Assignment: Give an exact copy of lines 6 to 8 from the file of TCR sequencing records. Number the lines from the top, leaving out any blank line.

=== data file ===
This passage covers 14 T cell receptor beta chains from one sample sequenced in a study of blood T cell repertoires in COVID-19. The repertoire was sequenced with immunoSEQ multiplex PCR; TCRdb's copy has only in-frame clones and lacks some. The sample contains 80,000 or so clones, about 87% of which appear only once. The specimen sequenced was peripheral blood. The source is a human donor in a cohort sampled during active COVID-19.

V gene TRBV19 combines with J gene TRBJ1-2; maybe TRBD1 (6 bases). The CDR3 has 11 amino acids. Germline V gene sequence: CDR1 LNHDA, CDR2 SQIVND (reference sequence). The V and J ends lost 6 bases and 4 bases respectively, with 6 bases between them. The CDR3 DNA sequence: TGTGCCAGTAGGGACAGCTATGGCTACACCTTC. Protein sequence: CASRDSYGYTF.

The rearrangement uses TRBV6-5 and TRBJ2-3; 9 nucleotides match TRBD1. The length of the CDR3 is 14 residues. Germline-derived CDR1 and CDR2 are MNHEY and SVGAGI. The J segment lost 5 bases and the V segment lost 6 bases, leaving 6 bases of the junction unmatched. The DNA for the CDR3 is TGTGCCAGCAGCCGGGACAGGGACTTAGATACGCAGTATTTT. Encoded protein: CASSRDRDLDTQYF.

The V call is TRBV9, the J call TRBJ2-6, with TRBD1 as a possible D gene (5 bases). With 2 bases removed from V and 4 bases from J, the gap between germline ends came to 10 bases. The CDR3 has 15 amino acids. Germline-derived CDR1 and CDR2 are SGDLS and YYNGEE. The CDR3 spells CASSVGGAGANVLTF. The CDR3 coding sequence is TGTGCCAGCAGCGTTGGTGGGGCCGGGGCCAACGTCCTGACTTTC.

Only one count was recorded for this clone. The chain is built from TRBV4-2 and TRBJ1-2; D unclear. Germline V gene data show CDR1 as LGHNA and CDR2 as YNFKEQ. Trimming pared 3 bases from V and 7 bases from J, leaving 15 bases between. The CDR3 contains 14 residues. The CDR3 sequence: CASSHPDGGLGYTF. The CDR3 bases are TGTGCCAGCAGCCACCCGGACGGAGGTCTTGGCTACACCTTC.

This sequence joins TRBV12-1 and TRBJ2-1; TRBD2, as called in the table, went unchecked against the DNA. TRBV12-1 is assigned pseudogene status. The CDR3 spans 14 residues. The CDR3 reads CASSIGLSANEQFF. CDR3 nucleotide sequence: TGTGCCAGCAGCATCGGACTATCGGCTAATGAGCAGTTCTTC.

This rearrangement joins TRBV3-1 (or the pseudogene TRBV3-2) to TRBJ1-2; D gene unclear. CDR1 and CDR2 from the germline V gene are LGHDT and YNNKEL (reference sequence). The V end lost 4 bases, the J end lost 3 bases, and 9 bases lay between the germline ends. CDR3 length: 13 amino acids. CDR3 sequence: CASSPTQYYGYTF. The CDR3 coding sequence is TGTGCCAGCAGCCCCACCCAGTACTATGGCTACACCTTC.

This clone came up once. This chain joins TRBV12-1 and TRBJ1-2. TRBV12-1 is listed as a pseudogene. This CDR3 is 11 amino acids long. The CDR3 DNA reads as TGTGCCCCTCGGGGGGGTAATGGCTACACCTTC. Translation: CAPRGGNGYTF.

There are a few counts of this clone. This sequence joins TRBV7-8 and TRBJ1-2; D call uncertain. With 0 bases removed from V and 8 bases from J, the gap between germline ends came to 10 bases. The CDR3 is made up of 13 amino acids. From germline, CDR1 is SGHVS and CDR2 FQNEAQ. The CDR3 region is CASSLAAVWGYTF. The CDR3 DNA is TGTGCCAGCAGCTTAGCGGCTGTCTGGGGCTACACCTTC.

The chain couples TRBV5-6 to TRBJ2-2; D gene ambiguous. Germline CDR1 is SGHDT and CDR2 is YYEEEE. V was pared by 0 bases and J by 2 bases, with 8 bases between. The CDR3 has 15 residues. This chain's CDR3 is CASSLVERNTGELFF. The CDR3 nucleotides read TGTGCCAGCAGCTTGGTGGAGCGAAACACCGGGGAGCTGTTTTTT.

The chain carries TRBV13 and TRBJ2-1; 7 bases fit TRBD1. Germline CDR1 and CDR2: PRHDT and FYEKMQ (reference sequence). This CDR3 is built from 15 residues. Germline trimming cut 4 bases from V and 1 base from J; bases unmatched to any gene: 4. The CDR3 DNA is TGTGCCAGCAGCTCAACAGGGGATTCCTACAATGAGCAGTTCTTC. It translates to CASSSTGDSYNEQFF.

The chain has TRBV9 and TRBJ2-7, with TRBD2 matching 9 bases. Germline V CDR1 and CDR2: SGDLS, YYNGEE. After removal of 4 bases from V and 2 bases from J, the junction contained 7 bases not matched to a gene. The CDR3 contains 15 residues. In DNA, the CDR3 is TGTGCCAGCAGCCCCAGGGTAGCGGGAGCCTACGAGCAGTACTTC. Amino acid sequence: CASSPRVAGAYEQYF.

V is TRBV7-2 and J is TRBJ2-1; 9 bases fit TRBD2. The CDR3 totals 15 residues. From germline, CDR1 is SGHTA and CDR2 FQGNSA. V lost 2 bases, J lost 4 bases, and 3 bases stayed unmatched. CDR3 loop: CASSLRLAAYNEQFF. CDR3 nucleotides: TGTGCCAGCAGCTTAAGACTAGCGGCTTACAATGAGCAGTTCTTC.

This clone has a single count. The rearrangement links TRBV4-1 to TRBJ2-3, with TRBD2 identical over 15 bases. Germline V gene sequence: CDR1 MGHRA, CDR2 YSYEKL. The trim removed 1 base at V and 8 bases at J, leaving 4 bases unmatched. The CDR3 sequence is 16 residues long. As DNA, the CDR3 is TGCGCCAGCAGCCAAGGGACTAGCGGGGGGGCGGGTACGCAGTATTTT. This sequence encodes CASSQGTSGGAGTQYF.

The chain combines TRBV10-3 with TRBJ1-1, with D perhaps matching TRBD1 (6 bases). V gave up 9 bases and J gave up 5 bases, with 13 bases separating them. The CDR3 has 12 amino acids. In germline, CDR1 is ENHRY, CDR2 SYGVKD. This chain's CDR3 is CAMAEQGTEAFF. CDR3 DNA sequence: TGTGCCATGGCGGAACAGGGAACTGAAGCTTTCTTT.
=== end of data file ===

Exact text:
This sequence joins TRBV12-1 and TRBJ2-1; TRBD2, as called in the table, went unchecked against the DNA. TRBV12-1 is assigned pseudogene status. The CDR3 spans 14 residues. The CDR3 reads CASSIGLSANEQFF. CDR3 nucleotide sequence: TGTGCCAGCAGCATCGGACTATCGGCTAATGAGCAGTTCTTC.

This rearrangement joins TRBV3-1 (or the pseudogene TRBV3-2) to TRBJ1-2; D gene unclear. CDR1 and CDR2 from the germline V gene are LGHDT and YNNKEL (reference sequence). The V end lost 4 bases, the J end lost 3 bases, and 9 bases lay between the germline ends. CDR3 length: 13 amino acids. CDR3 sequence: CASSPTQYYGYTF. The CDR3 coding sequence is TGTGCCAGCAGCCCCACCCAGTACTATGGCTACACCTTC.

This clone came up once. This chain joins TRBV12-1 and TRBJ1-2. TRBV12-1 is listed as a pseudogene. This CDR3 is 11 amino acids long. The CDR3 DNA reads as TGTGCCCCTCGGGGGGGTAATGGCTACACCTTC. Translation: CAPRGGNGYTF.